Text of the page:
Posts featuring Linda Boström Knausgård

What’s New in Translation: September 2019

Looking for what to read next? Our staff share their latest discoveries in new translations.

It is another month bringing us various gifts in the form of translated literatures, and our editors have selected the finest. Read below to find reviews of a short story collection detailing the various and complex natures of India, a haunting and poignant Swedish novel, unsettling tales from Israel, and a poignantly feminist work from Palestine.

ambai

A Kitchen in the Corner of the House by Ambai (C.S. Lakshmi), translated from the Tamil by Lakshmi Holmström, Archipelago Books, 2019

Review by Ben Dreith, Assistant Editor

C.S. Lakshmi, who writes in English and Tamil under the pseudonym Ambai, is a scion of post-revolutionary Indian feminism and women’s studies researcher who was raised and educated in Mumbai, Bangalore, and New Delhi. Of her work, the most recent to appear in English is A Kitchen in the Corner of the House, a mellifluous and courageous work translated by Lakshmi Holström, a dedicated scholar who passed away in 2016. She will be missed, and her efforts, evident in the enduring legacy and themes of A Kitchen in the Corner of the House, may inform the concerns of Indian feminism in the English-speaking world for generations.

The book is a collection of stories, told from multiple voices and perspectives, which centers on the travails and aspirations of women across a broad socio-economic and linguistic spectrum. The voices in A Kitchen in the Corner of the House reflect the varied cultural expectations and norms that simultaneously thrive and jostle for distinction within the Indian nation, which can be too easily regarded as a seamless whole by outside observers. What unites the characters in the stories, though, is a keen sense of subjective solidarity amongst women who are draped in desperation—and hope.

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“I Feel Free When I Write”: Linda Boström Knausgård on Her New Novel, Welcome to America

I am my dark, inner twin when I write.

Linda Boström Knausgård’s second novel, Welcome to America, is set not in the United States, but within the confines of a Swedish apartment swollen with family secrets and contrarian silence. Following the death of her father—a tragedy she is convinced she engineered through prayerBoström Knausgård’s child narrator, Ellen, stops speaking. While the trauma inciting Ellen’s selective mutism is palpable, the young protagonist synchronously radiates power, wielding her silence as the only means of maintaining control in the face of a self-absorbed mother, her increasingly volatile brother, and the specter of impending adulthood. Meticulously translated by Martin Aitkin, Welcome to America is Boström Knausgård’s defiantly pithy portrait of a family disconnected and consumed by grief. On the eve of the novel’s publication in the United States, we asked the Swedish author, poet, and radio documentary producer about writing bravely, the experience of being written into someone else’s narrative, and the unexpected power of silence.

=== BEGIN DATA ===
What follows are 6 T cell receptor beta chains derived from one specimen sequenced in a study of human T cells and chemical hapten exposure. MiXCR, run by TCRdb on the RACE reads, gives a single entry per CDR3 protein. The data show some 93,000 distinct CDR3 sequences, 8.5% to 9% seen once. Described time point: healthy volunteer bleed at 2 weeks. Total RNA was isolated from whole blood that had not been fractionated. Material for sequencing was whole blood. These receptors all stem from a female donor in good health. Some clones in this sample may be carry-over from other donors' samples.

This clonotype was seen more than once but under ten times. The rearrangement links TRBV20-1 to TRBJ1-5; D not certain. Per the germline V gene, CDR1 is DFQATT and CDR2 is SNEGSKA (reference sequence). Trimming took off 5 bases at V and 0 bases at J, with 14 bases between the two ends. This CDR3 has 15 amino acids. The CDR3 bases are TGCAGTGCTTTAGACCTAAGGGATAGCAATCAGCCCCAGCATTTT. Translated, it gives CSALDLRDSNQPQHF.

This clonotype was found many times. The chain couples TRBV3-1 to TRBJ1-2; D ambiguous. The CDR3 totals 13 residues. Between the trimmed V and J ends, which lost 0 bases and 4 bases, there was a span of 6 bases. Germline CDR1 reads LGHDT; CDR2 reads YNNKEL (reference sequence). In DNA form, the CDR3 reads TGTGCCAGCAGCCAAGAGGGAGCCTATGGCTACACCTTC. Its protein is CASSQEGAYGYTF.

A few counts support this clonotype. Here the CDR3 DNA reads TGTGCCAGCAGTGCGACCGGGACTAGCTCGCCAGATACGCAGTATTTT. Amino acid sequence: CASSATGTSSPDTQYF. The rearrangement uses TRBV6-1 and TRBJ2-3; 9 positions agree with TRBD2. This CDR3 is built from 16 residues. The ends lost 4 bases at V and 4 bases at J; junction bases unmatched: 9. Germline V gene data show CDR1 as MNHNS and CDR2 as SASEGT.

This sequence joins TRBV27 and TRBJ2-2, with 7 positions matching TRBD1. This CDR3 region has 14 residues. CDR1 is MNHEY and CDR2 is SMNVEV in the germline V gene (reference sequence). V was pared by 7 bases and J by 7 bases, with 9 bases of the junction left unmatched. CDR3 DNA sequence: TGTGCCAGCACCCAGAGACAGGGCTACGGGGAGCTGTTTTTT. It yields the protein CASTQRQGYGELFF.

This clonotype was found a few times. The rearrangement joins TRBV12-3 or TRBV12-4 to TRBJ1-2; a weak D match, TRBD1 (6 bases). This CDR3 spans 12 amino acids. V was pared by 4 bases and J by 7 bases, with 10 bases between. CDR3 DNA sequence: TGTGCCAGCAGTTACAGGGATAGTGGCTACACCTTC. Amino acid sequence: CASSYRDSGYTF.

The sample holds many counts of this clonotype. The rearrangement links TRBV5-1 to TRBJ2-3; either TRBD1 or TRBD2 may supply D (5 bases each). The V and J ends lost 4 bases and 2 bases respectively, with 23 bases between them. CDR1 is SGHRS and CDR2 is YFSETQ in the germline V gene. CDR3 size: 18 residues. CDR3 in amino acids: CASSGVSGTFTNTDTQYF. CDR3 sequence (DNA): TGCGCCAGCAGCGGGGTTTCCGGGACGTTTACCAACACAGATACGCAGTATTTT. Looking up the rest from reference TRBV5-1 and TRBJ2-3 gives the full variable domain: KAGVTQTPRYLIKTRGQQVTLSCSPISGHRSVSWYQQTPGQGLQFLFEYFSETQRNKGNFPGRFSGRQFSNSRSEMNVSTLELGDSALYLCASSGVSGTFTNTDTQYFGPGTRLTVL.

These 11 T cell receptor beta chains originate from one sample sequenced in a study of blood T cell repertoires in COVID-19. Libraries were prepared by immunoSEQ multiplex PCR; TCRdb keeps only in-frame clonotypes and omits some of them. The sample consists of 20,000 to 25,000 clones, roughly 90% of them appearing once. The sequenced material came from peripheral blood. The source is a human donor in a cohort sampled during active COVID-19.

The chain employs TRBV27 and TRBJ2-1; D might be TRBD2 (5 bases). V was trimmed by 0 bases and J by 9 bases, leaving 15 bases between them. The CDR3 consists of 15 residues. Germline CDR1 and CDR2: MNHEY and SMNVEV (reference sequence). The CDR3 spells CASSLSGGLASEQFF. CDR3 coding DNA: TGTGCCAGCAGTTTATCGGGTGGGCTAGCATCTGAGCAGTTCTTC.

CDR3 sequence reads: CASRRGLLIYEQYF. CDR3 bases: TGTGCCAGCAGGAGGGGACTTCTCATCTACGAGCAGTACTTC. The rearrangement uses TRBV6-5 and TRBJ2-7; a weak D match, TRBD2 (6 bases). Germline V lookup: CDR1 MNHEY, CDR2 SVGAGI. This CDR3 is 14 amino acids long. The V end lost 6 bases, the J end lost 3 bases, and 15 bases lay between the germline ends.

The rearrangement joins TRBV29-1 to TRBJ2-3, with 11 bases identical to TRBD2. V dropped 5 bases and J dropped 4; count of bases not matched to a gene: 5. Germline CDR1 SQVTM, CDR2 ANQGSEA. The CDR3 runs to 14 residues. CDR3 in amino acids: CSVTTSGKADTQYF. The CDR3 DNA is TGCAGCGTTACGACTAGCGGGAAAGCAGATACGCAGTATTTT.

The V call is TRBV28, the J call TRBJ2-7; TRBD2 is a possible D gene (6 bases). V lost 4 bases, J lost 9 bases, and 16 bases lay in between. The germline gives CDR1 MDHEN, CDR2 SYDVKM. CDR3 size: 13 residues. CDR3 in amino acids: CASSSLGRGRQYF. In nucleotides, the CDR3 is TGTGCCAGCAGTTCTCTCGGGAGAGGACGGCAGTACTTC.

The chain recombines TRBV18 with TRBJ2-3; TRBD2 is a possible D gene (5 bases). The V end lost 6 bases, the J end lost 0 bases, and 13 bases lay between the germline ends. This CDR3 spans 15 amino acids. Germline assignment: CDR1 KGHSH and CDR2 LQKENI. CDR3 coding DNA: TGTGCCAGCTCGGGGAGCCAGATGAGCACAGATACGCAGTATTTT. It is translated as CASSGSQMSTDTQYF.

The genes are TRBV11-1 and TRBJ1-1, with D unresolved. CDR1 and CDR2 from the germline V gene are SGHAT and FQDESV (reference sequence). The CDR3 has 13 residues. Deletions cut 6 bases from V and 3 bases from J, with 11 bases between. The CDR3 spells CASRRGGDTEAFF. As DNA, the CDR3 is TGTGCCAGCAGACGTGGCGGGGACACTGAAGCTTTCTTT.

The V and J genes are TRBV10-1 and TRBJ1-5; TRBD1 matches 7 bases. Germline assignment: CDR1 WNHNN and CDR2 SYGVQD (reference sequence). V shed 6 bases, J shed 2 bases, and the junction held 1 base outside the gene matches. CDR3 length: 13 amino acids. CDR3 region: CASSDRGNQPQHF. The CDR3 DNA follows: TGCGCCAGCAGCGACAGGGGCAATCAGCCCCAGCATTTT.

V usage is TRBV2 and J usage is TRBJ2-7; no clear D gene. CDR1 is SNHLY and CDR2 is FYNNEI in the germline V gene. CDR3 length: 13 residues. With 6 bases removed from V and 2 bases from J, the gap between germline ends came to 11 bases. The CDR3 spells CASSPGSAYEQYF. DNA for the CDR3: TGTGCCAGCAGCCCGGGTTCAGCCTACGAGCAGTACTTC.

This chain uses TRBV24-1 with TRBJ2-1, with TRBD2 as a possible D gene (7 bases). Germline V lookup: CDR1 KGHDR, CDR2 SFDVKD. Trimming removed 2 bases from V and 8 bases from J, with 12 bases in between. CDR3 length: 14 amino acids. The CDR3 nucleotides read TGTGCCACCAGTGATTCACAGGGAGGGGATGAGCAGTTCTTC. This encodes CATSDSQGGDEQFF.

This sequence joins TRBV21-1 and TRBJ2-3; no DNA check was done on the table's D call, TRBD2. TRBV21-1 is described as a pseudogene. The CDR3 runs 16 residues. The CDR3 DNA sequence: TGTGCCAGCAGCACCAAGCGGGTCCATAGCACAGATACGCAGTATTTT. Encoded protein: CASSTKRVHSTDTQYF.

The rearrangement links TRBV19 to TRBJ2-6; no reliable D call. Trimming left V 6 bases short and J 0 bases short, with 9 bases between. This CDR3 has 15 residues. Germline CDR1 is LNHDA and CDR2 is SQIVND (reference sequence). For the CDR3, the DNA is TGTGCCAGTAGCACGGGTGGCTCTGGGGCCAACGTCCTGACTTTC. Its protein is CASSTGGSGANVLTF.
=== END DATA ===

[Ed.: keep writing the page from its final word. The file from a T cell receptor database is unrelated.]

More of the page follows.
Sarah Timmer Harvey, August 2019

Sarah Timmer Harvey (STH): Welcome to America is your second novel to be translated into English. Did you collaborate with Aitken on the translation?

Linda Boström Knausgård (LBK): I didn’t work with Martin on the translation. In fact, I didn’t hear from him while he was working on it. Martin is a very good translator, and I think that he’s produced a beautiful translation. I’ve read it twice in English, and I am very happy with it. I believe that if I had started to concentrate too much during his work and asked him all my questions before he was ready, I’d be exhausted. Our languages have a lot of differencessentences do not start, or end, in the same way. I know Norwegian and Danish very well, and when it comes to translating work into these languages, it can be difficult not to intervene too much. When I finally had a book translated into Finnish, it was a relief because I didn’t understand a word. I think it’s best to let go as much you can, but you then must also be happy when you finally read it. If you have a good translator, you should stick with him or her!

STH: When you are writing, do you consider the language in which you are writing? For example, how Swedish might shape and contain the narrative? 

LBK: I write in Swedish and could not write in any other language, never! The language forms the story; it is my frame, and so I cannot abandon it. I love to write in Swedish. I like how it presents itself on the page, almost like a surprise. READ MORE…